Subscribe to our free fortnightly newsletter and stay ahead with the latest news in edtech

The importance of sensory rooms in schools

Gareth Jones, Founder of Experia, explains how sensory rooms can accommodate autistic students

Posted by Lucinda Reid | January 12, 2017 | Interiors

Around 700,000 people in the UK have autism, more than one in every 100; and whilst there is no cure, having access to the right support can make all the difference.

According to the National Autistic Society, 63 per cent of children on the autism spectrum are not in the kind of school their parents believe would best support them, whether this is due to teaching, students or facilities. Yet every school, whether mainstream or special education, can accommodate autistic students through the installation of sensory environments.

Sensory products and rooms, designed in partnership with occupational therapists and health professionals, create relaxing and calming yet stimulating environments that work to develop users’ sensory needs. And they aren’t just designed for users with autism; sensory products can help with a variety of sensory and development needs, including learning disabilities and even dementia.

Experia is one of the UK’s leading designers, manufacturers and installers of sensory equipment. We create all our products from our factory in Yorkshire and design bespoke environments and products for schools, hospitals and community centres across the country. We work closely with health professionals, teachers and parents to tailor our products to meet the needs of the individual users.

The room gives pupils a sensory diet, promoting language, aiding fine and gross motor skills and hand and eye co-ordination. Importantly, it also gives them a safe space to learn in, promoting pupils’ self-help skills as well as spiritual, moral and cultural development.

Many of these are children with specialist learning needs, including autism and learning disabilities, and we work closely with schools and organisations to install sensory rooms and environments offering users a calm space to develop their skills.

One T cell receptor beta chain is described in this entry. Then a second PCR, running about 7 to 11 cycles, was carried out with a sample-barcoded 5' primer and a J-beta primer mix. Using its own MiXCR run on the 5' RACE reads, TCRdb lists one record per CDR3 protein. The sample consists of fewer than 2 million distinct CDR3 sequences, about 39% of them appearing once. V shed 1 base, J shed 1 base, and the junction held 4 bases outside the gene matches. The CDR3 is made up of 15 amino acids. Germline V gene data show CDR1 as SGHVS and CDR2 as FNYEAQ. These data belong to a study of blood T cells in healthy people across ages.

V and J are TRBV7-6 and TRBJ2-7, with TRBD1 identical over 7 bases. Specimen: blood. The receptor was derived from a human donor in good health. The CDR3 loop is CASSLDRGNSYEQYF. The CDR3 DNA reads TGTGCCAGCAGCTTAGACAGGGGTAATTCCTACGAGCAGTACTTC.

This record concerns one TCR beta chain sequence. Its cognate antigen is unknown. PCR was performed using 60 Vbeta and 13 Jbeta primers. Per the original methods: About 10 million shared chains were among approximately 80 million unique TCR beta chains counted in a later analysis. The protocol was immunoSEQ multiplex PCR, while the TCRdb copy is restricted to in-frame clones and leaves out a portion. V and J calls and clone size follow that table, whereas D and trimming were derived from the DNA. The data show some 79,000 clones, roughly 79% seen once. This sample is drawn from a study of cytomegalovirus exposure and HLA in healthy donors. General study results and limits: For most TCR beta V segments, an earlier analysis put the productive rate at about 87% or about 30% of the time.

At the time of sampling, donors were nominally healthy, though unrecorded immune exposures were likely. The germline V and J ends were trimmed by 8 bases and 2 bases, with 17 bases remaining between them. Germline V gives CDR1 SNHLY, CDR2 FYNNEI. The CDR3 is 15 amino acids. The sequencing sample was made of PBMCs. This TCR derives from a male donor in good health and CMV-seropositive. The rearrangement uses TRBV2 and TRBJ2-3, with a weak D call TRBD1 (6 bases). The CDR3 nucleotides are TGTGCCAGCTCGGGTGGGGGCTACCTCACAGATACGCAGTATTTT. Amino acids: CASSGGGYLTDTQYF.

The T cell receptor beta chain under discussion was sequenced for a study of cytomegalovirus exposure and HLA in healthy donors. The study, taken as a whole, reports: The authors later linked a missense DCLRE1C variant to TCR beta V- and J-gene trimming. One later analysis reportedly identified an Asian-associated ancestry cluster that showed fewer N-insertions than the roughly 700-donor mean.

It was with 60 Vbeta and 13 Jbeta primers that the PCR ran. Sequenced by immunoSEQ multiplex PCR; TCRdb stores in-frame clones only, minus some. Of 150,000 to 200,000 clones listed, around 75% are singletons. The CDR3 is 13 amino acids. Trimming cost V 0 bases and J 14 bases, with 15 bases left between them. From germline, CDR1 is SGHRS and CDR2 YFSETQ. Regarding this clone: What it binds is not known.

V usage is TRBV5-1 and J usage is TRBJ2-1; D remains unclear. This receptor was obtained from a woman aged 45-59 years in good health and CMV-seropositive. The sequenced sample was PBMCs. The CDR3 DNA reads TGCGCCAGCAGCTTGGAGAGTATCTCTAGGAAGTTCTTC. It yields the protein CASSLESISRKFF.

We also work closely with a number of charities, including the Lord’s Taverners, which distributes grants to schools and community centres to fund sensory rooms. We’ve designed and fitted more than 100 state-of-the-art rooms for the charity’s partner schools across the country.

One of those installations was at St John Vianney School in Manchester, which demonstrates how valuable sensory equipment can be in helping users. The specialist education provider has more than 120 pupils ages five to 19 benefiting from tailored learning experiences from teachers, support staff and therapists.

The school wanted a new sensory space which provided a calm environment for pupils to develop their sight, sound, touch and hearing and to encourage independence. Experia worked with staff to develop a tailored room which included a range of innovative products including wireless technology to allow staff and pupils to operate equipment in the room with iPads.

Julie Griffin, a Teaching Assistant at St John Vianney School and a member of its governing board, said: “Our new sensory room encourages wellbeing by design and allows our pupils to access equipment independently. In a specialist learning environment, it’s vital that we are using the very best technology to help our pupils and their sensory needs. The products in our new sensory room are an essential part of our pupils’ development, providing a calm space for them to learn and grow independently.”

“The room gives pupils a sensory diet, promoting language, aiding fine and gross motor skills and hand and eye co-ordination,” continued Julie. “Importantly, it also gives them a safe space to learn in, promoting pupils’ self-help skills as well as spiritual, moral and cultural development.”

More and more institutions and businesses are thinking about catering for autistic customers; Asda and Toys R Us recently launched autism hours, where visitors could shop without noise or distraction; airports across the country are looking at becoming more autism-friendly, offering sensory rooms and dedicated visitor centres and guides and Experia has recently signed a deal in partnership with BT, the Lord’s Taverners and charity The Shippey Foundation, to design and install bespoke sensory rooms for all the Premiership club stadiums over the coming months.

As such, it is vital that schools cater for all their students, especially those with emotional, behavioural and learning needs, and sensory products should be the first step in that direction.  

For more information about Experia, a sensory product specialist, visit their website.

Subscribe to our free fortnightly newsletter and stay ahead with the latest news in edtech

Related stories

Minister meets award-winning construction apprentices

Innovate to integrate

An inclusive environment

Market place - view all

Interface

Interface is a global leader in the design and manufacture of susta...

Student furniture

LOFT Interiors offers a complete furnishing service to the resident...

Fire Protection Association

The Fire Protection Association (FPA) is the UK's national fire saf...